Time to fill the bin! Our recycling bin is empty but we should be filling it soon with leaves, clipping and other debris as we get ready for the coming winter. This month is the last time that you can evaluate where your plants are and which ones to move for next year. When we get into November it will be getting pretty cold and wet so now is the time to get out there.
This week we featured...
Portland Nursery 20th Annual Apple Tasting
A is for apple and you will find a ton of apples at Portland Nurseryís (503-231-5050) 20th Annual Apple tasting at the Stark Street location. Over 40 different varieties of apples and pears are available to taste. Many varieties are available for purchase with a percentage of the sales going to Elders in Action. There is a kidís area with face painting and balloon creations. Cooking demonstrations, an apple press and live music are also on the list of activities. Another reason for stopping by is to get a chance to vote for the best scarecrow. Fellow shoppers have entered their best scarecrows for the chance to win prizes. You can also shop from a variety of local vendors that will be offering local honey, mustard, jam and a whole lot more. Now is the time to also take advantage of all the wonderful fall perennials available at both locations of Portland Nursery.
Fall Indoor Plant Care
A lot of people take their indoor plants outside during the summer months. It is good to get them some sun and fresh air, but now is the time to bring them indoors for the coming winter. We had some tips that will help keep them healthy and happy. First, start adjusting them for the reduced light and watering they may encounter indoors. Next, prune off the old, dead or diseased leaves and limbs. Finally, get those bugs! Hit your plants with a stream of water from the hose. This will clean them up and get rid of most of your bad bugs that are on the plant. Next you will want to spray your plant with an insecticide. You can use one of the commercially available products out there. If you are concerned about chemicals or you have a citrus (or other edible plant) you can choose an insecticidal soap or Neem Oil product. The insecticides will kill the sucking insects, the natural products smother them. Check with your local independent garden centers for more tips.
Red Pig Small Tools
Small tools help the gardener get the job done quicker and easier. But there are some small tools that defy description and whose tasks are interesting. Bob Denman from Red Pig Tools (503-663-9404) is a tool genius and he pulled out some of the more interesting tools he makes. The first one was a girdling tool. This tool cuts a small piece of bark off a fruit tree and shocks the tree into producing more fruit. He then brought out a bench scoop that is designed to pick-up more stuff from your potting bench. He also had a weeding tool, a bulb lifter, a root hook and a ball weeder. These are all made by Bob and will last for generations to come. If you are interested in more tools you can check out their website for the full list of tools they make.
Dundee Wine Garden
Some of the most beautiful public gardens are in the strangest places. You would think that a small space of land between a highway and a production facility would not be anything to look at. We found a special garden at Argyle Winery (888-4-Argyle) in Dundee. Jim McDaniel is the man responsible for this amazing garden. Jim used to work in the tasting room and took on the task of building a display garden around the tasting room. He has picked a huge assortment of perennials that are tasty to the eyes (almost as tasty as their wines). His favorites include the Peruvian Verbena, Rudbeckia ĎIndian Summerí and the grassMiscanthus sinensis. He has also modified tools to help him keep a handle on the garden. If you are heading through Dundee, stop by the Argyle Winery, have sip of some excellent wines and stroll through the garden.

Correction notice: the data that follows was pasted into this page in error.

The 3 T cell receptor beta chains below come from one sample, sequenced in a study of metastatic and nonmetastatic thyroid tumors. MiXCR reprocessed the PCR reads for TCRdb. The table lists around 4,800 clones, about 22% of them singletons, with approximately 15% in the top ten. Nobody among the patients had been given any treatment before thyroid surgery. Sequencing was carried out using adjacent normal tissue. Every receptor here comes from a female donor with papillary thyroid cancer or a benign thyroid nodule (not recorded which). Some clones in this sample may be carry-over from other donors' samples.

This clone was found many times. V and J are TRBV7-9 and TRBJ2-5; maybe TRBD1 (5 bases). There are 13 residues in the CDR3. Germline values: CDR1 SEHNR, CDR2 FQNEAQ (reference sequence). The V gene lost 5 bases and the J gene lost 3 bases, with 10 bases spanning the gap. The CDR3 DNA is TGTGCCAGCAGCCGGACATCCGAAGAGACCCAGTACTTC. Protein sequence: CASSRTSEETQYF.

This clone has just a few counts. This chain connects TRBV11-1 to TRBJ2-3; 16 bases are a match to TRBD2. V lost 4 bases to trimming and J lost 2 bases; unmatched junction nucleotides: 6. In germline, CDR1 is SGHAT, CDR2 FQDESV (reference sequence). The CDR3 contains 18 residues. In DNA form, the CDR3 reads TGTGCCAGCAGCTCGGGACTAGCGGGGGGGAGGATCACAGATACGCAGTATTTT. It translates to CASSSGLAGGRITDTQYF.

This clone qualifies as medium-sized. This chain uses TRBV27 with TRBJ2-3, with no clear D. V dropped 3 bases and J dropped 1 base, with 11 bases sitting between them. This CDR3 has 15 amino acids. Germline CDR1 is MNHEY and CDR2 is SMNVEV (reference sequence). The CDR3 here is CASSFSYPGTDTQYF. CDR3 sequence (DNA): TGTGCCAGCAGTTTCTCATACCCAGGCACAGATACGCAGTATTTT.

Hughes Lily Bloom
This past summer we visited the Victorian Waterlilies at Hughes Water Gardens (503-638-1709) during their Waterlily Festival. We marveled at the huge leaves and saw a couple of the day-old blooms. It is hard to see the lilies bloom since they are a night blooming plant and each bloom only lasts 2 nights. Well, we got permission and set up a camera to capture the night bloom of one of the plants. The results were spectacular especially right now. The plants are producing few leaves and more blooms. We got a first night bloom, which is white. The second night blooms are pink and then they are done! Stop by Hughes and see if you can catch the bloom before it is gone for this year!
Grimmís Lawn Seeding
Fall is a great time to plant or over-seed your lawn. Jeff Grimm took us to a home to walk us through the steps for success. First, you have to remove the old lawn either with a turf cutter or by spraying it with a broad herbicide (like a Round-up), then you add a couple of inches of garden mulch or compost and roto-till that in. You then roll it to remove the bumps and lumps. Next you call Grimmís Fuel (503-636-3623)! They will come out and apply another layer of mulch, and then a layer of a mulch and grass seed mixture. They can apply your new yard in a matter of minutes. Remember to act quickly, once the soil temperatures drop you will have to wait until spring for good seed germination.
Kindergarden Ė Leaf Cards
Falling leaves are a sign of fall and a reminder of a great craft for your kids. Amy Bigej from Alís Garden Center (503-981-1245) showed us how to use those readily-available leaves to create cute note cards and greeting cards from natureís bounty. The kids first picked fresh leaves off the trees (older ones are too dry to use) and then used paint to create a copy of the leaf on the paper. It is a wonderful way to get your kids ready, and excited, for the holidays.